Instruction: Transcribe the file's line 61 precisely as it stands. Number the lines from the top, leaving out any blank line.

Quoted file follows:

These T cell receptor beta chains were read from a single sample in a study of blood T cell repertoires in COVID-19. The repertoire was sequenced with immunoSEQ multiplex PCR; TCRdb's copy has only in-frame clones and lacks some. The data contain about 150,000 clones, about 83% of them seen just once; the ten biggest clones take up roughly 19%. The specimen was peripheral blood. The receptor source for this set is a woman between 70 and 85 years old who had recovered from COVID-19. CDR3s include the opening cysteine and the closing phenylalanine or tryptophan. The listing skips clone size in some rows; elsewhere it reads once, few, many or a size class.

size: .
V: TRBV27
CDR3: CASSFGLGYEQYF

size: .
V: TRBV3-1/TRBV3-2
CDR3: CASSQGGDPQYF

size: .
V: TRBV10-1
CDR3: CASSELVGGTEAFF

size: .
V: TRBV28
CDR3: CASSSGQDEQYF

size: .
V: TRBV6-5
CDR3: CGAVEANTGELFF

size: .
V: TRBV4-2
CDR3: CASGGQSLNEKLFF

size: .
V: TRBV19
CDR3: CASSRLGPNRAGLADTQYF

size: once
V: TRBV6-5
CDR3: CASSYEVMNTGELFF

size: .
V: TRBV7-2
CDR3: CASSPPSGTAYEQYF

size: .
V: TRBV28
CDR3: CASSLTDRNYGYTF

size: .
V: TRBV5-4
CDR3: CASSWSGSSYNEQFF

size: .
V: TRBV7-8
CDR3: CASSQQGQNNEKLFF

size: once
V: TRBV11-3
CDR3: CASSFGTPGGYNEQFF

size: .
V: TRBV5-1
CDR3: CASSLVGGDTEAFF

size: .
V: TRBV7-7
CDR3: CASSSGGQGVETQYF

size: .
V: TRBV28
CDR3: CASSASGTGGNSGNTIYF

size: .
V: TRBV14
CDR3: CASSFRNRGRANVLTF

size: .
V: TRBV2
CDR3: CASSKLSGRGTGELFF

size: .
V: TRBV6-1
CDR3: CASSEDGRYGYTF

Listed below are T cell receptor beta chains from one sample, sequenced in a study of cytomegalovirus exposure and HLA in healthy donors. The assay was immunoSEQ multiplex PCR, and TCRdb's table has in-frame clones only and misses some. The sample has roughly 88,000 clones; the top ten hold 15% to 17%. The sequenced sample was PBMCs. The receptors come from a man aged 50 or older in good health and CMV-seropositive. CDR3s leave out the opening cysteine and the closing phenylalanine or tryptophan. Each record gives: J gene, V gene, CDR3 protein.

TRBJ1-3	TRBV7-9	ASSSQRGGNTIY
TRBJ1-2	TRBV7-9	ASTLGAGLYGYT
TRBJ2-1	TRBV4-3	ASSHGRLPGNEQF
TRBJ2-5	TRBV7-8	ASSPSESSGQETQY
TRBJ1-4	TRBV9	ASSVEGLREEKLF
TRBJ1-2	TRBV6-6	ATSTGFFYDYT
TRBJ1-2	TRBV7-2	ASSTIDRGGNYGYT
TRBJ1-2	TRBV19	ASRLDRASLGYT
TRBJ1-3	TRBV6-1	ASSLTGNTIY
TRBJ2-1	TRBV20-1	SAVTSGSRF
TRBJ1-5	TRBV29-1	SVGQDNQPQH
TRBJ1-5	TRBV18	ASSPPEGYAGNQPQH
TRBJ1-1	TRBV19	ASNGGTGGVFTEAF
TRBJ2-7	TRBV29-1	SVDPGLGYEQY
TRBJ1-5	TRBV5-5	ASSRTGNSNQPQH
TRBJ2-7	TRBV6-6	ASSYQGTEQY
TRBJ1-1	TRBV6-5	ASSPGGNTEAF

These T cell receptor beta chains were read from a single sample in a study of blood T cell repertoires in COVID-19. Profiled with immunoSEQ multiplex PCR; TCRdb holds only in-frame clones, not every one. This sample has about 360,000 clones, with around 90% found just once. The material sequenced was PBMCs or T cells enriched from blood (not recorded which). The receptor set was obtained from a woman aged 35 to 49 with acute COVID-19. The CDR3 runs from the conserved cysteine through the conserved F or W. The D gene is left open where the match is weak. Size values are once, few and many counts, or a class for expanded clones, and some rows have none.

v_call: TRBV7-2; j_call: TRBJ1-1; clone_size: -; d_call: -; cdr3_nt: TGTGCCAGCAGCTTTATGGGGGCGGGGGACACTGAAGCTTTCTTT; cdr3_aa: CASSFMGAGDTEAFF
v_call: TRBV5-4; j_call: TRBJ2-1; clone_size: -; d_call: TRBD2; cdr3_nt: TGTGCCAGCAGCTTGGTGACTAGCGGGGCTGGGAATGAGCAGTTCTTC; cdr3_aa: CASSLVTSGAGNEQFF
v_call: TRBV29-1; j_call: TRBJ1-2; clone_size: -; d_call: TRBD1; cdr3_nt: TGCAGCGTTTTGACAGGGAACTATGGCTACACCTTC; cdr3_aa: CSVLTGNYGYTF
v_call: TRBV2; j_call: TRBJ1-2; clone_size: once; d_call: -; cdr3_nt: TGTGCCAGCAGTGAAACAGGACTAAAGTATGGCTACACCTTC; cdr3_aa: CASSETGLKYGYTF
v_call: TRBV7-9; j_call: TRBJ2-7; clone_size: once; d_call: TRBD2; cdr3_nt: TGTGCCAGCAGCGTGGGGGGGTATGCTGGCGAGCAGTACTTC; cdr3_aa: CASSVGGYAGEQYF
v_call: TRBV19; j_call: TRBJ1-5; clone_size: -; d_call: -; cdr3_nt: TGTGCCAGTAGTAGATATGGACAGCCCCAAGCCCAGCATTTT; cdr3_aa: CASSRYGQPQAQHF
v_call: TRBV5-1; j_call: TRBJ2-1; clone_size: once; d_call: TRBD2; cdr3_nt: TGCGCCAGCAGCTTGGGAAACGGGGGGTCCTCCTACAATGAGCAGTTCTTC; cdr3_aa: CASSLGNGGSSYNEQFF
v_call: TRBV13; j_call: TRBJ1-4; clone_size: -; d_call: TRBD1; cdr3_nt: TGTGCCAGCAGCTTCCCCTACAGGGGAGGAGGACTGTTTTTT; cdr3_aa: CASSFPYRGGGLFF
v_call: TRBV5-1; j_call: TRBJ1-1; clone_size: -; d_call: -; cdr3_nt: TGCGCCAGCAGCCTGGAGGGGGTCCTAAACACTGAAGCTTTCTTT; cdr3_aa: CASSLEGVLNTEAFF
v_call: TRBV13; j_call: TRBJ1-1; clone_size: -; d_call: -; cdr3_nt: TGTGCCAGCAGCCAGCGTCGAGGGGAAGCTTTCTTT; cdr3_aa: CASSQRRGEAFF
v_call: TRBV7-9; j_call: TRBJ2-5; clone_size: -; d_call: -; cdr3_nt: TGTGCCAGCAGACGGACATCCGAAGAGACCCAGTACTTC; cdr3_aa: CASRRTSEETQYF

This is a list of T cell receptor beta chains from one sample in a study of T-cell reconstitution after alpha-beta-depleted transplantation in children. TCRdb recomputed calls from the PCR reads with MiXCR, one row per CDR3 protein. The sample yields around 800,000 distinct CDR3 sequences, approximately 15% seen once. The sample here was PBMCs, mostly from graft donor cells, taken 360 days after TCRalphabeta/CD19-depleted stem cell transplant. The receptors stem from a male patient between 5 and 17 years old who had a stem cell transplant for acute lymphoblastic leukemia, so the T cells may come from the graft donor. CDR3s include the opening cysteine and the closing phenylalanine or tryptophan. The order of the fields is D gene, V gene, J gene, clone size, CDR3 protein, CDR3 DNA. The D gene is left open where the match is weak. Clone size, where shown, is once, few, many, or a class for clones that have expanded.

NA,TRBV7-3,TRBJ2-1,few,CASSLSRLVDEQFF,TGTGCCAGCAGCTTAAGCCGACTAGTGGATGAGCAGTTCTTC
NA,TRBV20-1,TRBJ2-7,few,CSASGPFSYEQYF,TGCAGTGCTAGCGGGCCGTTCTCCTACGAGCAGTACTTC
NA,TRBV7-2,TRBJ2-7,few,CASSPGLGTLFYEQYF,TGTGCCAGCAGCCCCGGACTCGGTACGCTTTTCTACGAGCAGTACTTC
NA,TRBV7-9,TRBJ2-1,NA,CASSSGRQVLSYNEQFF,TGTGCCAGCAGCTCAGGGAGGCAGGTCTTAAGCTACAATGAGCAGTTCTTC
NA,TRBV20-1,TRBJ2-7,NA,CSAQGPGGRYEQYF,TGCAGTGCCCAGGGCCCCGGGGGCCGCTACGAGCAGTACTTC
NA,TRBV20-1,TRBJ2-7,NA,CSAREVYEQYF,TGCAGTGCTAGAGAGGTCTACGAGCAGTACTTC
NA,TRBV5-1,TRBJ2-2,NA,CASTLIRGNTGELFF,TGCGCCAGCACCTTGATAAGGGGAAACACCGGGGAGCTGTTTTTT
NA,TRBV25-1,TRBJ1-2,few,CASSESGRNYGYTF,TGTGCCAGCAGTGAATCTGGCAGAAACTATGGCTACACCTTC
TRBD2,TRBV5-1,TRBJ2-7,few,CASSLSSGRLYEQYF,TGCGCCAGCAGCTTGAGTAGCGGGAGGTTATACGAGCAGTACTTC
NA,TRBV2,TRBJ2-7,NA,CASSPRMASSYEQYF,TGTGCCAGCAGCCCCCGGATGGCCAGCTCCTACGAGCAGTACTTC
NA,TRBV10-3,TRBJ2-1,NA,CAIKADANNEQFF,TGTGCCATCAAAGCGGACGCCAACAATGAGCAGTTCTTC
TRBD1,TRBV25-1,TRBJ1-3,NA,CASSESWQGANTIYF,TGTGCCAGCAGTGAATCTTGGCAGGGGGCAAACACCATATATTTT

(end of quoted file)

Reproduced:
TRBJ1-2	TRBV7-9	ASTLGAGLYGYT